33 Facts About Heraclius


Heraclius's rise to power began in 608, when he and his father, Heraclius the Elder, the exarch of Africa, led a revolt against the unpopular usurper Phocas.


The year Heraclius came to power, the empire was threatened on multiple frontiers.


The first battles of the campaign ended in defeat for the Byzantines; the Persian army fought their way to the Bosphorus but Constantinople was protected by impenetrable walls and a strong navy, and Heraclius was able to avoid total defeat.


Heraclius drove the Persians out of Asia Minor and pushed deep into their territory, defeating them decisively in 627 at the Battle of Nineveh.


However, Heraclius soon lost many of his newly regained lands to the Rashidun Caliphate.


Heraclius responded with reforms which allowed his successors to combat the Arabs and avoid total destruction.


Heraclius entered diplomatic relations with the Croats and Serbs in the Balkans.


Heraclius tried to repair the schism in the Christian church in regard to the Monophysites, by promoting a compromise doctrine called Monothelitism.


Heraclius was the eldest son of Heraclius the Elder and Epiphania.


However, Anthony Kaldellis argues that there is not a single primary source that says that Heraclius [the Elder] was an Armenian and that the assertion is based on an erroneous reading of Theophylact Simocatta.


Heraclius's father was a key general during Emperor Maurice's war with Shah Bahram Chobin, usurper of the Sasanian Empire, during 590.


Meanwhile, the younger Heraclius sailed eastward with another force via Sicily and Cyprus.


Safe behind the walls of Constantinople, Heraclius was able to sue for peace in exchange for an annual tribute of a thousand talents of gold, a thousand talents of silver, a thousand silk robes, a thousand horses, and a thousand virgins to the Persian King.


Heraclius assembled his forces in Asia Minor, probably in Bithynia, and, after he revived their broken morale, he launched a new counter-offensive, which took on the character of a holy war; an acheiropoietos image of Christ was carried as a military standard.


Heraclius exploited divisions within the Persian Empire, keeping Shahrbaraz neutral by convincing him that Khosrow had grown jealous of him and had ordered his execution.


In 629 Heraclius restored the True Cross to Jerusalem in a majestic ceremony.


Heraclius took for himself the ancient Persian title of "King of Kings" after his victory.


Heraclius enlarged the Empire, and his reorganization of the government and military were great successes.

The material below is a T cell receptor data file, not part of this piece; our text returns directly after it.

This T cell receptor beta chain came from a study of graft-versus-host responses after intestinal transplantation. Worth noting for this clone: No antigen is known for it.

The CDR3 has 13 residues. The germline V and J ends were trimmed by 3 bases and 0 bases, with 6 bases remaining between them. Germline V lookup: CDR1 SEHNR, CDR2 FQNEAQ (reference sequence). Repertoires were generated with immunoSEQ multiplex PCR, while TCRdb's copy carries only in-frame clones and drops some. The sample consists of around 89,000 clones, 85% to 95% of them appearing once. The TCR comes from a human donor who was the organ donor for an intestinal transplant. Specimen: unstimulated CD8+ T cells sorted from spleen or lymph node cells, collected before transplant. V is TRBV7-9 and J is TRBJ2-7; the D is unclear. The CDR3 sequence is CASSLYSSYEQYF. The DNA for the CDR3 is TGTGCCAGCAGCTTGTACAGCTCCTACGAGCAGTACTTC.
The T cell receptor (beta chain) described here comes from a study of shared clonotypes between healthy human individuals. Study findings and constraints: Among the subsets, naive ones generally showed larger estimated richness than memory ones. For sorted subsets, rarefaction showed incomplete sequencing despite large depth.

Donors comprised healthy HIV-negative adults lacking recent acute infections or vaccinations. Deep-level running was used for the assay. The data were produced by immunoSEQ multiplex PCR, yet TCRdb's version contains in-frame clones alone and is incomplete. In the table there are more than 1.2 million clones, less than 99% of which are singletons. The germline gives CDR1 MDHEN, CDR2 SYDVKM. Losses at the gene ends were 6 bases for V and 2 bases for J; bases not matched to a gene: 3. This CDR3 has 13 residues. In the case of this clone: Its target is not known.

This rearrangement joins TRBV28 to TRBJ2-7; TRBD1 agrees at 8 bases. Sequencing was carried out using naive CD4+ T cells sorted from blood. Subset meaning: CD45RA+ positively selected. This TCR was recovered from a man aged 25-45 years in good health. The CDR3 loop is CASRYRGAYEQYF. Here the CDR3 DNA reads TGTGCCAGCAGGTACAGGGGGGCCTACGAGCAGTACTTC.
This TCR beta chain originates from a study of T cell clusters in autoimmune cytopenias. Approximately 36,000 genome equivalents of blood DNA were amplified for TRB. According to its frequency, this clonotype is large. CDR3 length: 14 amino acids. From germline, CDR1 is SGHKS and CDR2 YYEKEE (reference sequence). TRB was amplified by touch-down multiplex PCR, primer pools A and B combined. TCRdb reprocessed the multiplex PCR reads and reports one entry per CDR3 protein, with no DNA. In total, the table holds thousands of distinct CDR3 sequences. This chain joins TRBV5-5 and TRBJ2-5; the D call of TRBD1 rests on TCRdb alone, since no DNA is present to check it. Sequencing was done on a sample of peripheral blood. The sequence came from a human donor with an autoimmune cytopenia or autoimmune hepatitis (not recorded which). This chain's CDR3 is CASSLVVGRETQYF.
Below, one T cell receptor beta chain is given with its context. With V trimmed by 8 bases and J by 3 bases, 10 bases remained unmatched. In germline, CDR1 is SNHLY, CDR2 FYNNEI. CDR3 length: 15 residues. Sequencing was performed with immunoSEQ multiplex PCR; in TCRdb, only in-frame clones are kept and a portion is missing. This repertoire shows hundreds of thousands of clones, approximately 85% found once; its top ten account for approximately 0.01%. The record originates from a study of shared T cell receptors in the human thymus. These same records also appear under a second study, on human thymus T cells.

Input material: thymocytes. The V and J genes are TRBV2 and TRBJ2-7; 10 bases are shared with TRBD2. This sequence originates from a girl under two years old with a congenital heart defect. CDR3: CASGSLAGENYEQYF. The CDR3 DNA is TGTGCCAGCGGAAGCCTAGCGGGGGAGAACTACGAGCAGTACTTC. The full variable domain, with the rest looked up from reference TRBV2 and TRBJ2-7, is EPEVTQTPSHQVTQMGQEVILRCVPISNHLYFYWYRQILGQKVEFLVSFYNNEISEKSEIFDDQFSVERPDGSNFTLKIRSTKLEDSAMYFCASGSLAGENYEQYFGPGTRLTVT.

Heraclius tried to promote a compromise doctrine called Monothelitism but this philosophy was rejected as heretical by both sides of the dispute.


Heraclius created the office of sakellarios, a comptroller of the treasury.


Heraclius was long remembered favourably by the Western church for his reputed recovery of the True Cross from the Persians.


Kavad was mortally ill and was anxious that Heraclius should protect his infant son Ardeshir.


For Christians of Western Medieval Europe, Heraclius was the "first crusader".


The scene usually shown is Heraclius carrying the cross; according to the Golden Legend, he insisted on doing this as he entered Jerusalem, against the advice of the Patriarch.


Some scholars disagree with this narrative, Professor Constantin Zuckerman going as far as to suggest that the True Cross was actually lost, and that the wood contained in the allegedly-still-sealed reliquary brought to Jerusalem by Heraclius in 629 was a fake.


In early Islamic and Arab histories, Heraclius is the most popular Roman emperor, who is discussed at length.


In that work, Heraclius is portrayed as declining the Prophet's request to renounce his belief in Christianity: he is therefore defeated by the Muslim forces.


El-Cheikh notes that these accounts of Heraclius add "little to our historical knowledge" of the emperor; rather, they are an important part of "Islamic kerygma," attempting to legitimize Muhammad's status as a prophet.


Heraclius was married twice: first to Fabia Eudokia, a daughter of Rogatus, and then to his niece Martina.


Heraclius had two children with Fabia and at least nine with Martina, many of whom were sickly children.


Heraclius had at least one illegitimate son, John Athalarichos, who conspired against Heraclius with his cousin, the magister Theodorus, and the Armenian noble David Saharuni.


When Heraclius discovered the plot, he had Athalarichos's nose and hands cut off, and he was exiled to Prinkipo, one of the Princes' Islands.


When Heraclius died, he devised the empire to both Heraclius Constantine and Heraclonas to rule jointly with Martina as empress.